Allen sculpted at least three frogs, two were a pair of bookends and a third was found as a single clay amphibian sitting atop an attached clay base. His commissions list called it “Frog (large) for rock.” He mentions a frog fountain in his diary in 1912 in a list with the heading “Commissions beginning September, 1912” along with two other fountain pieces. Carrying that forward, he finished the frog on October 10th, took it home on the 14th to photograph. With the exception of a note that on March 29th he, “Worked on base of fountain, (frogs),” there is no other mention of a Frog Fountain until he lists it in 1922 as having been paid $100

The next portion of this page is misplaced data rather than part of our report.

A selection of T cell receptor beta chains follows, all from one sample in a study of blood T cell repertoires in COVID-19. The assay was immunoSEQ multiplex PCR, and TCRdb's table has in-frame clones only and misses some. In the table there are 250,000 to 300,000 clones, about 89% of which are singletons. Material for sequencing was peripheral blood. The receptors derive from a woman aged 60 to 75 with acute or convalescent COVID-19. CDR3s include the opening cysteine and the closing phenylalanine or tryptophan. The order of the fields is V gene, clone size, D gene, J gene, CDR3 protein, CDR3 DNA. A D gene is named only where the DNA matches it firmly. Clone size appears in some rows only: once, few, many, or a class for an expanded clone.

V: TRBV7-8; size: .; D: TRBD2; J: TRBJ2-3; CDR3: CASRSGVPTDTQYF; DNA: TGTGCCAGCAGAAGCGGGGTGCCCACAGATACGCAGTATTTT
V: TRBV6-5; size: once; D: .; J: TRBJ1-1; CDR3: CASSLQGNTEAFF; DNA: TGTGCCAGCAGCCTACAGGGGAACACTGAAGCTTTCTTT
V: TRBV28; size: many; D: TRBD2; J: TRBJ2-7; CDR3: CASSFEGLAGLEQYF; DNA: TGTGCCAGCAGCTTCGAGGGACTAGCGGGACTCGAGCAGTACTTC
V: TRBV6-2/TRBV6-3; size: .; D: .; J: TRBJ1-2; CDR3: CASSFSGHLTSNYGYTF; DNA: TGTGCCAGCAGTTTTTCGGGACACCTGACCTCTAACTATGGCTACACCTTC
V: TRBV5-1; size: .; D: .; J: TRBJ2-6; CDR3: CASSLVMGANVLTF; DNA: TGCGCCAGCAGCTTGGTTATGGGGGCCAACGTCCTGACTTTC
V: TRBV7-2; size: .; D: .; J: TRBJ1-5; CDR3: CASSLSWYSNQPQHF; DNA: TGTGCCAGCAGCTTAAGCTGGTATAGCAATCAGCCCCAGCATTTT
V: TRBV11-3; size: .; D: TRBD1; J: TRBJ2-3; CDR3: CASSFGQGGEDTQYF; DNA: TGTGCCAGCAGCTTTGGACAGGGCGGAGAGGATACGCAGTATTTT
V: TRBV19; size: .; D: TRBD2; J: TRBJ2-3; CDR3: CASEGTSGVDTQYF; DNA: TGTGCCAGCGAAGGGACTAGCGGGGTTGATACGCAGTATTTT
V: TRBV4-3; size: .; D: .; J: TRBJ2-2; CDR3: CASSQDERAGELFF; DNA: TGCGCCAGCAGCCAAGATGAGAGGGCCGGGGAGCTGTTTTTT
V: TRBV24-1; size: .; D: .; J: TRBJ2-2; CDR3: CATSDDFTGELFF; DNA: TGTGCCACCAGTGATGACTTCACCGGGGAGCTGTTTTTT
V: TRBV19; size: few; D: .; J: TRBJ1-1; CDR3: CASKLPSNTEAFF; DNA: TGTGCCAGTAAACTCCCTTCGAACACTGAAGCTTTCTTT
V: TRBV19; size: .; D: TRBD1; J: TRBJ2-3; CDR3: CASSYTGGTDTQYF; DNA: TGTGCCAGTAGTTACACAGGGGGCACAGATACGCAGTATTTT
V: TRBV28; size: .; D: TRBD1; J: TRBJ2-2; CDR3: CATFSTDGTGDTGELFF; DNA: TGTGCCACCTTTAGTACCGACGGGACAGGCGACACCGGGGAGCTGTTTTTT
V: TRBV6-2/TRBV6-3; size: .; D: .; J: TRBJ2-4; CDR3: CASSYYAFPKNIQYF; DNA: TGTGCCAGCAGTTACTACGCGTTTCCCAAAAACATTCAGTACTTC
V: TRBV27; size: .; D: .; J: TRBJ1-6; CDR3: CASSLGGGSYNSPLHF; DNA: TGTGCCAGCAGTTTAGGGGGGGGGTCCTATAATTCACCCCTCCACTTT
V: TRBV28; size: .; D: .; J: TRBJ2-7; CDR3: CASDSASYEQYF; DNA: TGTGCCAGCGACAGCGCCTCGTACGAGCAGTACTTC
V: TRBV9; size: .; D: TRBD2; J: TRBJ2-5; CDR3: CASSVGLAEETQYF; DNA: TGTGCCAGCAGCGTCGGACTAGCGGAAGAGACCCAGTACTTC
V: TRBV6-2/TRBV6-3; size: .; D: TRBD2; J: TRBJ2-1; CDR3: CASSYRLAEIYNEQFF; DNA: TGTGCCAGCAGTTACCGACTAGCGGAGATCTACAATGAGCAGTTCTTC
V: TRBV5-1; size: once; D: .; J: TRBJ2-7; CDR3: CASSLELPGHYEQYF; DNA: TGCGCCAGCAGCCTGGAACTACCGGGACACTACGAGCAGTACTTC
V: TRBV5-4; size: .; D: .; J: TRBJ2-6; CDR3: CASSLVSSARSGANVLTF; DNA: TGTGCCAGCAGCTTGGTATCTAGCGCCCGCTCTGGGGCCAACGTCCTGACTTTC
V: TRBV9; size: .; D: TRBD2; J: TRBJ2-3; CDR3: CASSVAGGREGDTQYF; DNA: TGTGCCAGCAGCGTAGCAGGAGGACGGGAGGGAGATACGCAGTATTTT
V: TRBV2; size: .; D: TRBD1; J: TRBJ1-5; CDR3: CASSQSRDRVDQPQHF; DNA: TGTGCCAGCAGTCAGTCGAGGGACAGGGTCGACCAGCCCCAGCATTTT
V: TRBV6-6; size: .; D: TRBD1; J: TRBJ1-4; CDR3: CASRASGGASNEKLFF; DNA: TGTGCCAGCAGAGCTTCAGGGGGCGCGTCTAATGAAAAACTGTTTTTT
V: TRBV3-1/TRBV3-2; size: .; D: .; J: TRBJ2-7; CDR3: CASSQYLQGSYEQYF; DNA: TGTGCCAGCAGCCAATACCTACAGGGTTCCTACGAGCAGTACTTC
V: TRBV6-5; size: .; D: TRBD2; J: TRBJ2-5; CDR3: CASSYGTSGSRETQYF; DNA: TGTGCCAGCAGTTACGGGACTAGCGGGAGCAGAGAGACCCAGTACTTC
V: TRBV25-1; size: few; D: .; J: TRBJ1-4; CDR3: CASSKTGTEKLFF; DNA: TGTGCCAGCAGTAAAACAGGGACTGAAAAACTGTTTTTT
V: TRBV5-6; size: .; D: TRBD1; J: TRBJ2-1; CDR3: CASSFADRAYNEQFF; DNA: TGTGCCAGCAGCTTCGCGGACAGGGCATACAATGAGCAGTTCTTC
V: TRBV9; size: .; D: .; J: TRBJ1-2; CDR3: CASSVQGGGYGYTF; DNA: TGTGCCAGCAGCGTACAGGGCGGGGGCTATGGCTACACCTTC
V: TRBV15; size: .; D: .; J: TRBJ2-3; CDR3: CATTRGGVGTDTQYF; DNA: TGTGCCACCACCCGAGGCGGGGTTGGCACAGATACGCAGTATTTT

The frog is amusing and anatomically correct. Unlike his Crippled Frog Bookends, this creature is healthy and energetic, ready to leap off his perch. (For more about Allen’s animal sculpture work, see the Frog Bookends.) With this piece, instead of creating the figure of a frog to attach to a base of a different material, he merged the frog with its mount, positioning him diagonally across the geometric clay base. This design counterpoint creates more interesting lights and shadows as the viewer moves around the fountain, each side presenting nuances in detail. Note the smooth, undecorated planes of the base contrasting with the textured skin, facial features and details of the figural work. The bone structure is prominent at the lower back and limbs and the musculature in the legs is dynamic. This frog isn’t basking in the sun, rather, it is spirited. Its forelegs lift his shoulders high, the head and prominent eyes strain forward toward its landing target and the hindquarters push the body forward from the feet and thighs. The whole figure is ready to jump. Balance is achieved on the diagonal. The head which projects dynamically off the edge of the solid base is grounded by the back side of the frog crouched symmetrically at the opposite corner. It’s a charming piece.